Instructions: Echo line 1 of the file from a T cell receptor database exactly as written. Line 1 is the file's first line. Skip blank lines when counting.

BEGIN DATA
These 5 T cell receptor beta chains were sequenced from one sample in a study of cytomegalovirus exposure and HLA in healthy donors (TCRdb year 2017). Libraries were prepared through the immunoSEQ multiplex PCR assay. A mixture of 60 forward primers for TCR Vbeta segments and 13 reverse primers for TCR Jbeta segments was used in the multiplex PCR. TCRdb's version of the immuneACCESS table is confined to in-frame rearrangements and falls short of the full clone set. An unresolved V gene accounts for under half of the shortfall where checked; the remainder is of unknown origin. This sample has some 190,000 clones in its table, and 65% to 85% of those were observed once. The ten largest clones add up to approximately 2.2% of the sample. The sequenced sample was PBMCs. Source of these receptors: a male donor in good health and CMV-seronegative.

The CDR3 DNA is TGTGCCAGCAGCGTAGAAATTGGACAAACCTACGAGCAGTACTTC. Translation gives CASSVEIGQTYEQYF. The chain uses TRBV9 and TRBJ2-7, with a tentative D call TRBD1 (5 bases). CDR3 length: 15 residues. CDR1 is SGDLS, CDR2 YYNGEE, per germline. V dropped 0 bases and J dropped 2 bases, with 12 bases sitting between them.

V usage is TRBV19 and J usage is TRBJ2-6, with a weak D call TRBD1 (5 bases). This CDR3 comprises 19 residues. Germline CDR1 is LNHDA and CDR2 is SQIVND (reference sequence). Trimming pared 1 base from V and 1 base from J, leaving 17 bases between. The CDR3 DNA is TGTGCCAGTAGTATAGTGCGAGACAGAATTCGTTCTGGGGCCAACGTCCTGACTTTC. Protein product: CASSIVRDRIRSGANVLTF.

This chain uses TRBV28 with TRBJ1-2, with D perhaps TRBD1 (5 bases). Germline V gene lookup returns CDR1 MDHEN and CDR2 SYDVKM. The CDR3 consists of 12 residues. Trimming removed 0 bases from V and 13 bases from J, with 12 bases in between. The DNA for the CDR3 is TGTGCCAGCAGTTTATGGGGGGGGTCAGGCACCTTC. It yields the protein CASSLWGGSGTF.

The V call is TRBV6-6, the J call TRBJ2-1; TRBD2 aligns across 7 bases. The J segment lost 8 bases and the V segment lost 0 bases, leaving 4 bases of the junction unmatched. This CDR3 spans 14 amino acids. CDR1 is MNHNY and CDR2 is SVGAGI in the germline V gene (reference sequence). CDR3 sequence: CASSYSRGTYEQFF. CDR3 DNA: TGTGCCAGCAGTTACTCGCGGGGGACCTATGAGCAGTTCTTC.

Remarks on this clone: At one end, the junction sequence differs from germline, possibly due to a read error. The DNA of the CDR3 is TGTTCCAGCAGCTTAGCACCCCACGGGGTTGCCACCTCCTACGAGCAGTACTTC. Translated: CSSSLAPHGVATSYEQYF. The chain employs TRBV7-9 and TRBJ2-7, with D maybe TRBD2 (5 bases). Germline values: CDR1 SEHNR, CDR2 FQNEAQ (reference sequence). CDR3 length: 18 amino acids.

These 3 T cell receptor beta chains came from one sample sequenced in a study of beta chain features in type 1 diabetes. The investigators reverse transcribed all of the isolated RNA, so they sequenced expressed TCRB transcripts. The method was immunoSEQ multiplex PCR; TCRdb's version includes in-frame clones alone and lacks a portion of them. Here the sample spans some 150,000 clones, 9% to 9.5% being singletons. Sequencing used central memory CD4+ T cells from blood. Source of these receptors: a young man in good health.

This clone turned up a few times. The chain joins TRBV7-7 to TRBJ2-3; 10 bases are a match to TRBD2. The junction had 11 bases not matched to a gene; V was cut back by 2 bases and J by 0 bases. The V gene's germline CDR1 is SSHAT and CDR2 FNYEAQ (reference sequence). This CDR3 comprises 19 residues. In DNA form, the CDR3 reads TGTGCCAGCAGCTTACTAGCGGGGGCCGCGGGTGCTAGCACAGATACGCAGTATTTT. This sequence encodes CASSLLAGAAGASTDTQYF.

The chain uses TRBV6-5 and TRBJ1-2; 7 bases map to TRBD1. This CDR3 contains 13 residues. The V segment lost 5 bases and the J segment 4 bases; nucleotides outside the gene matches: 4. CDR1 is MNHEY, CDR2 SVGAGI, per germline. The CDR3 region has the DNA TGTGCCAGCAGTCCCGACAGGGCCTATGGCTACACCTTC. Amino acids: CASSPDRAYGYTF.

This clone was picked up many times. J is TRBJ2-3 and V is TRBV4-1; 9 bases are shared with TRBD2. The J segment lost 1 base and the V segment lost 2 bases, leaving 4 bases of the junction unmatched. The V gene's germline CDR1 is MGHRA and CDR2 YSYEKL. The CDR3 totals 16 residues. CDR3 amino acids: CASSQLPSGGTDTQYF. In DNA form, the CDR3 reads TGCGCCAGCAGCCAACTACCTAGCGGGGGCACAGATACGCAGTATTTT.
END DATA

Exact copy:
These 5 T cell receptor beta chains were sequenced from one sample in a study of cytomegalovirus exposure and HLA in healthy donors (TCRdb year 2017). Libraries were prepared through the immunoSEQ multiplex PCR assay. A mixture of 60 forward primers for TCR Vbeta segments and 13 reverse primers for TCR Jbeta segments was used in the multiplex PCR. TCRdb's version of the immuneACCESS table is confined to in-frame rearrangements and falls short of the full clone set. An unresolved V gene accounts for under half of the shortfall where checked; the remainder is of unknown origin. This sample has some 190,000 clones in its table, and 65% to 85% of those were observed once. The ten largest clones add up to approximately 2.2% of the sample. The sequenced sample was PBMCs. Source of these receptors: a male donor in good health and CMV-seronegative.